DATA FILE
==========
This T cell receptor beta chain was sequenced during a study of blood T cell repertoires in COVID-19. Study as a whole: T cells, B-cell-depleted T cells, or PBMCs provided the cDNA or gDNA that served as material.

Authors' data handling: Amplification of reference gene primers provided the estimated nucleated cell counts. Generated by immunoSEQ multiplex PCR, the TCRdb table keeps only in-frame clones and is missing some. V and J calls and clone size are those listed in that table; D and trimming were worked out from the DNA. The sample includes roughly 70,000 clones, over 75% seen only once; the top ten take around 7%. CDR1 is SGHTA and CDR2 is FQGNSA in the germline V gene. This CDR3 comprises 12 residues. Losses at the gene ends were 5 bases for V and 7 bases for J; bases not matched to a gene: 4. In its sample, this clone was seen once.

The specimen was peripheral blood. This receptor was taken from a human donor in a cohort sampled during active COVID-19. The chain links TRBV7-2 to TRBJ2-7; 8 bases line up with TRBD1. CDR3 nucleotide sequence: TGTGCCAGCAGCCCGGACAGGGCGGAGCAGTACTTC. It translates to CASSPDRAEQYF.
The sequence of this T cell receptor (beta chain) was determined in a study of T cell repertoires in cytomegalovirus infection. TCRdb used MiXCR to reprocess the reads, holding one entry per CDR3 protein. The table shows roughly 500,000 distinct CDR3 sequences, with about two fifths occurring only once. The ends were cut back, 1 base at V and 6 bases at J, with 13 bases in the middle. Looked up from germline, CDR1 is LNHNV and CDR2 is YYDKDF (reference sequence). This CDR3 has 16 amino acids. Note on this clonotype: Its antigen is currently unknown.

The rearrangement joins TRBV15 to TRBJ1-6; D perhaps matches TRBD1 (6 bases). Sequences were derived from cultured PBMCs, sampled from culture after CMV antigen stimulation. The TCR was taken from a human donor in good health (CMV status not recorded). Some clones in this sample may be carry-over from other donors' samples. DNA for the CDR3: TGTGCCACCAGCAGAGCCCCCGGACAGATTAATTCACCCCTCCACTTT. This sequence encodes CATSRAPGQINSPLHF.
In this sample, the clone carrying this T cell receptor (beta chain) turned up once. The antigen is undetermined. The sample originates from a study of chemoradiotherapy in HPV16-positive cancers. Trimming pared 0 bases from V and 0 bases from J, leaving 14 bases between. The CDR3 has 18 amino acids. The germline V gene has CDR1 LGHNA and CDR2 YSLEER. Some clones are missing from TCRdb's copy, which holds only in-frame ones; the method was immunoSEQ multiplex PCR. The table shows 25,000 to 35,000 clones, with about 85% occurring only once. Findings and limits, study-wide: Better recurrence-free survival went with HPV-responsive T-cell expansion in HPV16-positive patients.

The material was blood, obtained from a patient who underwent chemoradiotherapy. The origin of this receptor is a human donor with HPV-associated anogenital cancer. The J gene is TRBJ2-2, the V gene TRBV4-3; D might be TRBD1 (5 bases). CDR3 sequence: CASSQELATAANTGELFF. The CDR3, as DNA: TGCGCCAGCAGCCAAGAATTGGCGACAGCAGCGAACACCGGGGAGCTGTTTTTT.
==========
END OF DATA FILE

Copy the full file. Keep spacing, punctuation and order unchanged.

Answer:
This T cell receptor beta chain was sequenced during a study of blood T cell repertoires in COVID-19. Study as a whole: T cells, B-cell-depleted T cells, or PBMCs provided the cDNA or gDNA that served as material.

Authors' data handling: Amplification of reference gene primers provided the estimated nucleated cell counts. Generated by immunoSEQ multiplex PCR, the TCRdb table keeps only in-frame clones and is missing some. V and J calls and clone size are those listed in that table; D and trimming were worked out from the DNA. The sample includes roughly 70,000 clones, over 75% seen only once; the top ten take around 7%. CDR1 is SGHTA and CDR2 is FQGNSA in the germline V gene. This CDR3 comprises 12 residues. Losses at the gene ends were 5 bases for V and 7 bases for J; bases not matched to a gene: 4. In its sample, this clone was seen once.

The specimen was peripheral blood. This receptor was taken from a human donor in a cohort sampled during active COVID-19. The chain links TRBV7-2 to TRBJ2-7; 8 bases line up with TRBD1. CDR3 nucleotide sequence: TGTGCCAGCAGCCCGGACAGGGCGGAGCAGTACTTC. It translates to CASSPDRAEQYF.
The sequence of this T cell receptor (beta chain) was determined in a study of T cell repertoires in cytomegalovirus infection. TCRdb used MiXCR to reprocess the reads, holding one entry per CDR3 protein. The table shows roughly 500,000 distinct CDR3 sequences, with about two fifths occurring only once. The ends were cut back, 1 base at V and 6 bases at J, with 13 bases in the middle. Looked up from germline, CDR1 is LNHNV and CDR2 is YYDKDF (reference sequence). This CDR3 has 16 amino acids. Note on this clonotype: Its antigen is currently unknown.

The rearrangement joins TRBV15 to TRBJ1-6; D perhaps matches TRBD1 (6 bases). Sequences were derived from cultured PBMCs, sampled from culture after CMV antigen stimulation. The TCR was taken from a human donor in good health (CMV status not recorded). Some clones in this sample may be carry-over from other donors' samples. DNA for the CDR3: TGTGCCACCAGCAGAGCCCCCGGACAGATTAATTCACCCCTCCACTTT. This sequence encodes CATSRAPGQINSPLHF.
In this sample, the clone carrying this T cell receptor (beta chain) turned up once. The antigen is undetermined. The sample originates from a study of chemoradiotherapy in HPV16-positive cancers. Trimming pared 0 bases from V and 0 bases from J, leaving 14 bases between. The CDR3 has 18 amino acids. The germline V gene has CDR1 LGHNA and CDR2 YSLEER. Some clones are missing from TCRdb's copy, which holds only in-frame ones; the method was immunoSEQ multiplex PCR. The table shows 25,000 to 35,000 clones, with about 85% occurring only once. Findings and limits, study-wide: Better recurrence-free survival went with HPV-responsive T-cell expansion in HPV16-positive patients.

The material was blood, obtained from a patient who underwent chemoradiotherapy. The origin of this receptor is a human donor with HPV-associated anogenital cancer. The J gene is TRBJ2-2, the V gene TRBV4-3; D might be TRBD1 (5 bases). CDR3 sequence: CASSQELATAANTGELFF. The CDR3, as DNA: TGCGCCAGCAGCCAAGAATTGGCGACAGCAGCGAACACCGGGGAGCTGTTTTTT.